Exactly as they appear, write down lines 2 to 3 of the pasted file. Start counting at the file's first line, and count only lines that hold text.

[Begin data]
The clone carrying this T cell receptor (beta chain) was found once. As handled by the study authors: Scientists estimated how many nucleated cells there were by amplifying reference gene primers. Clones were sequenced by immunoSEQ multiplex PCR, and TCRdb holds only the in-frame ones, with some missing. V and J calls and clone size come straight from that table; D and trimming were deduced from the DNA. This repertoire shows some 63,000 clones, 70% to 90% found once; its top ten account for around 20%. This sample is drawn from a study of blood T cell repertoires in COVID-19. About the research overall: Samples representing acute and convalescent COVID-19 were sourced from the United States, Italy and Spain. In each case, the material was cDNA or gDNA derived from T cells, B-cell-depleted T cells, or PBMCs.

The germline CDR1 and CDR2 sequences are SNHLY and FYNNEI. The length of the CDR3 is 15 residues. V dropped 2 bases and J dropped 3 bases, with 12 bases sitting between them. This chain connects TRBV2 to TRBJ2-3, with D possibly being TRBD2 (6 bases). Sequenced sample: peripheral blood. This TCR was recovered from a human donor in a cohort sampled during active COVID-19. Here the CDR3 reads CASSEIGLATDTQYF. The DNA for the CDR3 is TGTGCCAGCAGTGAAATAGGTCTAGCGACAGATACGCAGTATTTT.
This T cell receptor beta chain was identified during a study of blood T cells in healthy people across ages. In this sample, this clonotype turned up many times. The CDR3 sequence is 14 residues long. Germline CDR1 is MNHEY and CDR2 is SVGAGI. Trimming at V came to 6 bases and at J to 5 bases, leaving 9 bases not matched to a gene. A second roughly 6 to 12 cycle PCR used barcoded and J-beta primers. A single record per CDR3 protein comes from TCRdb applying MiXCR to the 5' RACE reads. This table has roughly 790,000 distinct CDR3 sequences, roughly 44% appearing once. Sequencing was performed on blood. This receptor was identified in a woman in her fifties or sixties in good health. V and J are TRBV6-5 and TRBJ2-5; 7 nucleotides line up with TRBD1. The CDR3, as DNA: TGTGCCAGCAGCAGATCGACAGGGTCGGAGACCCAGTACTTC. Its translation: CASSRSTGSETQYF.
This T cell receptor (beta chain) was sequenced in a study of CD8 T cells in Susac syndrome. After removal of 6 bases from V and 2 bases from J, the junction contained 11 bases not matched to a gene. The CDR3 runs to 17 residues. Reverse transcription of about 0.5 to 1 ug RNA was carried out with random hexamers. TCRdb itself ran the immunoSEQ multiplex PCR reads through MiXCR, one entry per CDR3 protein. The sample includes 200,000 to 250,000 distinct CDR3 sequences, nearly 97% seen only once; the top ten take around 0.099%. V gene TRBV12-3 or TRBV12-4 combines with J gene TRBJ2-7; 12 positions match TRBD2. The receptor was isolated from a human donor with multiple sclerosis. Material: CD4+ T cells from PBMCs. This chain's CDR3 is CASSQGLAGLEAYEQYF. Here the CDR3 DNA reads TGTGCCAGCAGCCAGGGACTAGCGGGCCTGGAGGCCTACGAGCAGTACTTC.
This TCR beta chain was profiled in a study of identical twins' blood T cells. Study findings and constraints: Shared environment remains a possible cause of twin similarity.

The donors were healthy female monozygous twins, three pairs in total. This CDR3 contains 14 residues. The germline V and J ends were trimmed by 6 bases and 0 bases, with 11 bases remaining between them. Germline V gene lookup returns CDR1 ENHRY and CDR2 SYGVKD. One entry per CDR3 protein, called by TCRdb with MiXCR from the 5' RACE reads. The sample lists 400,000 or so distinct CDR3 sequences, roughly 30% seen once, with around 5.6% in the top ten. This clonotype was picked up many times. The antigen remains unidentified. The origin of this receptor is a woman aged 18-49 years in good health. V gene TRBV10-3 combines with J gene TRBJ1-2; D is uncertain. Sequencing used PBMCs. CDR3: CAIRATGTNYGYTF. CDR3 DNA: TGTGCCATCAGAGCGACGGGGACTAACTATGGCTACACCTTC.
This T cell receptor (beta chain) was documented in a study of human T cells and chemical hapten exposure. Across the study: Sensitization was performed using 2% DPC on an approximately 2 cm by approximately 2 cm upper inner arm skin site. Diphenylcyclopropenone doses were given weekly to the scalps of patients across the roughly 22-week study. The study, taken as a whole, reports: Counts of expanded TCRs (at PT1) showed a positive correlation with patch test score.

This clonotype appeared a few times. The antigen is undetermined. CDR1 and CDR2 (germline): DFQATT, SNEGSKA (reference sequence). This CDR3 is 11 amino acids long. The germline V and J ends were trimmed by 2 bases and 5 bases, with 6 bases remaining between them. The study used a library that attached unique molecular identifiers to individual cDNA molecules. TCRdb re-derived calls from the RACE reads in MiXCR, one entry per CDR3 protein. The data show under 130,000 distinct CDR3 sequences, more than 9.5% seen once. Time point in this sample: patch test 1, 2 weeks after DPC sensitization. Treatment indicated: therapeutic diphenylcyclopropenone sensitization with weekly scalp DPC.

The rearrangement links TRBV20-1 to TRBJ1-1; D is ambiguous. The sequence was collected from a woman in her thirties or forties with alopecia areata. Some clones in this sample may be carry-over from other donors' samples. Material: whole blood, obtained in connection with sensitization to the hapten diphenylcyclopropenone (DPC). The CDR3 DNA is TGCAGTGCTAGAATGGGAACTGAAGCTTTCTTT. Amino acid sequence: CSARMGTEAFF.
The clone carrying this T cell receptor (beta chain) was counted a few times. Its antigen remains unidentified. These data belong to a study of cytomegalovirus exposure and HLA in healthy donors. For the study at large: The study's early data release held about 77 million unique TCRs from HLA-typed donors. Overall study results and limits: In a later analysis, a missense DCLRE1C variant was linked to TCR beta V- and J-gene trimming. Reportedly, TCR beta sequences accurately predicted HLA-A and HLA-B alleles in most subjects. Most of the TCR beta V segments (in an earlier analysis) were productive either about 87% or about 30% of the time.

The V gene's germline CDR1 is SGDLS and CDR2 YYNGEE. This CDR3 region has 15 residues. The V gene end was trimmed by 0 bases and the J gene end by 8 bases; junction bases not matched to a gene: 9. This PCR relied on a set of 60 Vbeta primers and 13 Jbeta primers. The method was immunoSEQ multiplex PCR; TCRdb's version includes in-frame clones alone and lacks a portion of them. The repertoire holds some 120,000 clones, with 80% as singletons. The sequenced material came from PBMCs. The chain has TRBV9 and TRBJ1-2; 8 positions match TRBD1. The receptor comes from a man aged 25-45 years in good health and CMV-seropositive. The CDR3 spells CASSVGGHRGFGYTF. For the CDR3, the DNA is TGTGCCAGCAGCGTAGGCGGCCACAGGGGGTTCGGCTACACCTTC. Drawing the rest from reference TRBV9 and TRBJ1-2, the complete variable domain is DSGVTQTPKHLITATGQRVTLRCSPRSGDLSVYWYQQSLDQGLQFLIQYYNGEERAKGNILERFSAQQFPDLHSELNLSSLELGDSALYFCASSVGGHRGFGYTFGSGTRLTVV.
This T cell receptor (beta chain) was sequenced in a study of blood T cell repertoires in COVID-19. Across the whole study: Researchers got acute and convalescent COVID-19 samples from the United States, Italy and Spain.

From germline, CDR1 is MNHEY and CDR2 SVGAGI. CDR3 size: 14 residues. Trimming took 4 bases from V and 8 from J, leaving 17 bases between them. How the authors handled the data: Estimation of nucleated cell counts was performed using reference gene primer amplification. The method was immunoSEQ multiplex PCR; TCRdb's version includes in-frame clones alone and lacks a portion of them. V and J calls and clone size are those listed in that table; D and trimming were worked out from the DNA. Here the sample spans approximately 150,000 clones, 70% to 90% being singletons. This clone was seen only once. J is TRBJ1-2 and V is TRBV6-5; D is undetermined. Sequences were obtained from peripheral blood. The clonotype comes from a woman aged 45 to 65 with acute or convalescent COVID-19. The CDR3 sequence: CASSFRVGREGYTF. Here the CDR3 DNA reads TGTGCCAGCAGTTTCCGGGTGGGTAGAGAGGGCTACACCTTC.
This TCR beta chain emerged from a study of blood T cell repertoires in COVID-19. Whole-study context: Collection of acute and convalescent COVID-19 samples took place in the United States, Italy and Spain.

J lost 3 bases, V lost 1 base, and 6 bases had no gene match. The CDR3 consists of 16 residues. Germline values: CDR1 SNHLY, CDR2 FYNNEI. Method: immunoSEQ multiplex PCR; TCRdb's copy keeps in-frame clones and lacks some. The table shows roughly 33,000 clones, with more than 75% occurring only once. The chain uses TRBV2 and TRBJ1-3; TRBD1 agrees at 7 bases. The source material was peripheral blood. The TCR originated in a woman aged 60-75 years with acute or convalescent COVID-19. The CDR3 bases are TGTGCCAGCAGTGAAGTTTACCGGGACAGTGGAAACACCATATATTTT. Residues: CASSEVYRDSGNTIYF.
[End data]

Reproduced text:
The germline CDR1 and CDR2 sequences are SNHLY and FYNNEI. The length of the CDR3 is 15 residues. V dropped 2 bases and J dropped 3 bases, with 12 bases sitting between them. This chain connects TRBV2 to TRBJ2-3, with D possibly being TRBD2 (6 bases). Sequenced sample: peripheral blood. This TCR was recovered from a human donor in a cohort sampled during active COVID-19. Here the CDR3 reads CASSEIGLATDTQYF. The DNA for the CDR3 is TGTGCCAGCAGTGAAATAGGTCTAGCGACAGATACGCAGTATTTT.
This T cell receptor beta chain was identified during a study of blood T cells in healthy people across ages. In this sample, this clonotype turned up many times. The CDR3 sequence is 14 residues long. Germline CDR1 is MNHEY and CDR2 is SVGAGI. Trimming at V came to 6 bases and at J to 5 bases, leaving 9 bases not matched to a gene. A second roughly 6 to 12 cycle PCR used barcoded and J-beta primers. A single record per CDR3 protein comes from TCRdb applying MiXCR to the 5' RACE reads. This table has roughly 790,000 distinct CDR3 sequences, roughly 44% appearing once. Sequencing was performed on blood. This receptor was identified in a woman in her fifties or sixties in good health. V and J are TRBV6-5 and TRBJ2-5; 7 nucleotides line up with TRBD1. The CDR3, as DNA: TGTGCCAGCAGCAGATCGACAGGGTCGGAGACCCAGTACTTC. Its translation: CASSRSTGSETQYF.